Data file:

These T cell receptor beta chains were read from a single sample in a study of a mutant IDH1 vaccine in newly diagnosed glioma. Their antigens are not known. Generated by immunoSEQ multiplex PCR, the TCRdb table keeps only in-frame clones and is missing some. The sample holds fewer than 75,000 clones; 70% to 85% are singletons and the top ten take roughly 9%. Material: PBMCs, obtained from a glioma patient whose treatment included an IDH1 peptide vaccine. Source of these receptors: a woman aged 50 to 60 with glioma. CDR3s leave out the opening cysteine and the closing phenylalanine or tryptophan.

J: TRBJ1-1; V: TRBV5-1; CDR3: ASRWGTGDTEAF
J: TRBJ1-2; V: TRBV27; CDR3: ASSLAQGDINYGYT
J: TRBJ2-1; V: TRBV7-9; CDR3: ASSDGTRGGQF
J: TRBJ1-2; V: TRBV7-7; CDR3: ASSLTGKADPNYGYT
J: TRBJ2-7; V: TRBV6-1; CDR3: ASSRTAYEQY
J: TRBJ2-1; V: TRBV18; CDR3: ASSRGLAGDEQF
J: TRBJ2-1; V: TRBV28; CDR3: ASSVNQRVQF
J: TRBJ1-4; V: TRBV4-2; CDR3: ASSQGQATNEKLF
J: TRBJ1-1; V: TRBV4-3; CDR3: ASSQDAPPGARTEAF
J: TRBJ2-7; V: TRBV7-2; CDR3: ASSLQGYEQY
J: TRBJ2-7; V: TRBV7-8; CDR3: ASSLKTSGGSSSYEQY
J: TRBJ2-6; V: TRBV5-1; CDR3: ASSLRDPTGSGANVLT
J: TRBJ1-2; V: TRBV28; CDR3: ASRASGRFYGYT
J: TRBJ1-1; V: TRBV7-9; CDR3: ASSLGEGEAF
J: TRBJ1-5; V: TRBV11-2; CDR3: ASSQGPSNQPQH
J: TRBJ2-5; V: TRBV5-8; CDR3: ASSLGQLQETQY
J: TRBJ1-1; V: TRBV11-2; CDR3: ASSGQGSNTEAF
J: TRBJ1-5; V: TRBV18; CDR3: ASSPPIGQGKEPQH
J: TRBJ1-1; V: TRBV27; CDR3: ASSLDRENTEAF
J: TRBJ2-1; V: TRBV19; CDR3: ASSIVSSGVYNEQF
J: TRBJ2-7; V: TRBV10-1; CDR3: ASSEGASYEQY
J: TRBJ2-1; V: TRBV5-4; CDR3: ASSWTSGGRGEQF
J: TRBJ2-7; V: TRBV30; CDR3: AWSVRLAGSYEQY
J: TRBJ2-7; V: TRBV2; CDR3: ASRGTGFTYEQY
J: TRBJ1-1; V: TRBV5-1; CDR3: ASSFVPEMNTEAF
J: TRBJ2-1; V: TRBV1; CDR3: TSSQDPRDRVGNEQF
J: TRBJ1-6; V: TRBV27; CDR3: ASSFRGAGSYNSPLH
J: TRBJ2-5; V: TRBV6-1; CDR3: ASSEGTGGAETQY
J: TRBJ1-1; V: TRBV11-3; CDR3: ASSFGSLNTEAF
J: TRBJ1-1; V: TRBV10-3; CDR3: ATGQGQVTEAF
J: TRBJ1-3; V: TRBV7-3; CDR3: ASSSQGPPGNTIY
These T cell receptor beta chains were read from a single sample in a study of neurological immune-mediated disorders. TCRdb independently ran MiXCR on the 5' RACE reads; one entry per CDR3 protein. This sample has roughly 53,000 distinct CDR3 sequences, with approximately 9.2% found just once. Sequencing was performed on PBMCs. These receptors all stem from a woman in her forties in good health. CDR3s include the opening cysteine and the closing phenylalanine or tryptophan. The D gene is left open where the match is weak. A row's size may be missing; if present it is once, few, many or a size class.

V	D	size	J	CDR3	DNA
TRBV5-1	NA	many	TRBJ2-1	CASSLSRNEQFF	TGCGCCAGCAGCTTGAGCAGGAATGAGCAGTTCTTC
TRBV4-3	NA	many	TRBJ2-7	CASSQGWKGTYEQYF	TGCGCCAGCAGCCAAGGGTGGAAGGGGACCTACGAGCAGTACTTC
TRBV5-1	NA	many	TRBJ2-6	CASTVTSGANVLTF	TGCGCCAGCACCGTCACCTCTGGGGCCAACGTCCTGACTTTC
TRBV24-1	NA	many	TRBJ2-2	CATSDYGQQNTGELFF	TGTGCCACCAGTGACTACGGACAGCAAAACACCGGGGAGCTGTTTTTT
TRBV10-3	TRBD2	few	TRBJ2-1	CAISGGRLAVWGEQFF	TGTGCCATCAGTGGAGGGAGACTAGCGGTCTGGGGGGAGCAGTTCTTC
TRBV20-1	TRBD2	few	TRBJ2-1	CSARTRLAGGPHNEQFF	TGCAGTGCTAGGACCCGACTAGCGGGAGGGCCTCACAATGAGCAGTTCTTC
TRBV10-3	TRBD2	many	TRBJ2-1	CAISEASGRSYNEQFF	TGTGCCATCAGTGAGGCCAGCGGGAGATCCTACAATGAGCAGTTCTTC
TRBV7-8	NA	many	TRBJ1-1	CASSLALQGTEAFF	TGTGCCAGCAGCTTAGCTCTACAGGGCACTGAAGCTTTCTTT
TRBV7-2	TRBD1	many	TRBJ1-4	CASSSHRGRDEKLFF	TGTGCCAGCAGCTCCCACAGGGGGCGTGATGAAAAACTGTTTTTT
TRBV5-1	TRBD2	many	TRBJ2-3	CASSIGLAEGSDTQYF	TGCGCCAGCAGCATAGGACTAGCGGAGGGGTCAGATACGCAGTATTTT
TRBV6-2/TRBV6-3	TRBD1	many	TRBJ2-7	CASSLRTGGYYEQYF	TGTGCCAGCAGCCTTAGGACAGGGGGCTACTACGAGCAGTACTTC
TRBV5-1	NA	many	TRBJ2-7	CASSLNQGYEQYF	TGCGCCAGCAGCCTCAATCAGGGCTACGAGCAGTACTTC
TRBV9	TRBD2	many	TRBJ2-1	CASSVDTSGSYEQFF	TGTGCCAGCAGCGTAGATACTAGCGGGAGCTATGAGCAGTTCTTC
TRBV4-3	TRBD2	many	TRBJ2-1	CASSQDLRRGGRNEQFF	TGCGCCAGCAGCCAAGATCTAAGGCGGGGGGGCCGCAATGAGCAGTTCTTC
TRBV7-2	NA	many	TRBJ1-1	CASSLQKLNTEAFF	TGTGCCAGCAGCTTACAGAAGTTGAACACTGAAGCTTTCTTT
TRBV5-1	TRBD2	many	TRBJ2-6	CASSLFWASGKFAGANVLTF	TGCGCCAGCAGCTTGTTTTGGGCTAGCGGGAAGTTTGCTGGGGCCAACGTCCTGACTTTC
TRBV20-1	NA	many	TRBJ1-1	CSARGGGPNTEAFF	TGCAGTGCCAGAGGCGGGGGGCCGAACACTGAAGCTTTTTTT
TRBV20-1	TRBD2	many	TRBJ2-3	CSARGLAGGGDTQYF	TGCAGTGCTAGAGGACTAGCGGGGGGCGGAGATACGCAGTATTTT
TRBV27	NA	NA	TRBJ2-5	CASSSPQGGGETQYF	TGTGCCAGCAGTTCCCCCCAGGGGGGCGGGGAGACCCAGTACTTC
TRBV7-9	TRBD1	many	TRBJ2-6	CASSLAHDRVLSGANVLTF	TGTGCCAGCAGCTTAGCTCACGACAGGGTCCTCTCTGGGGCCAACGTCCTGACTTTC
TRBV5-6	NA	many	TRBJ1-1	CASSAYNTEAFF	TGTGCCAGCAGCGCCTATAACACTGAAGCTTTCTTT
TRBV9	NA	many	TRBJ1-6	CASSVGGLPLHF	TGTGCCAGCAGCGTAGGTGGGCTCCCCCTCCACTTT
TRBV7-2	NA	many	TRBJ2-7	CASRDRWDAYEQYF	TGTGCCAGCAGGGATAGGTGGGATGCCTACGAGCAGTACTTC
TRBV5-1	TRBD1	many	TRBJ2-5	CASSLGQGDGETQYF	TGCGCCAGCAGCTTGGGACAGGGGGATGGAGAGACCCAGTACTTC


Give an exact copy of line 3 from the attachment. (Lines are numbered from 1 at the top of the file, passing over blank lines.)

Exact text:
J: TRBJ1-2; V: TRBV27; CDR3: ASSLAQGDINYGYT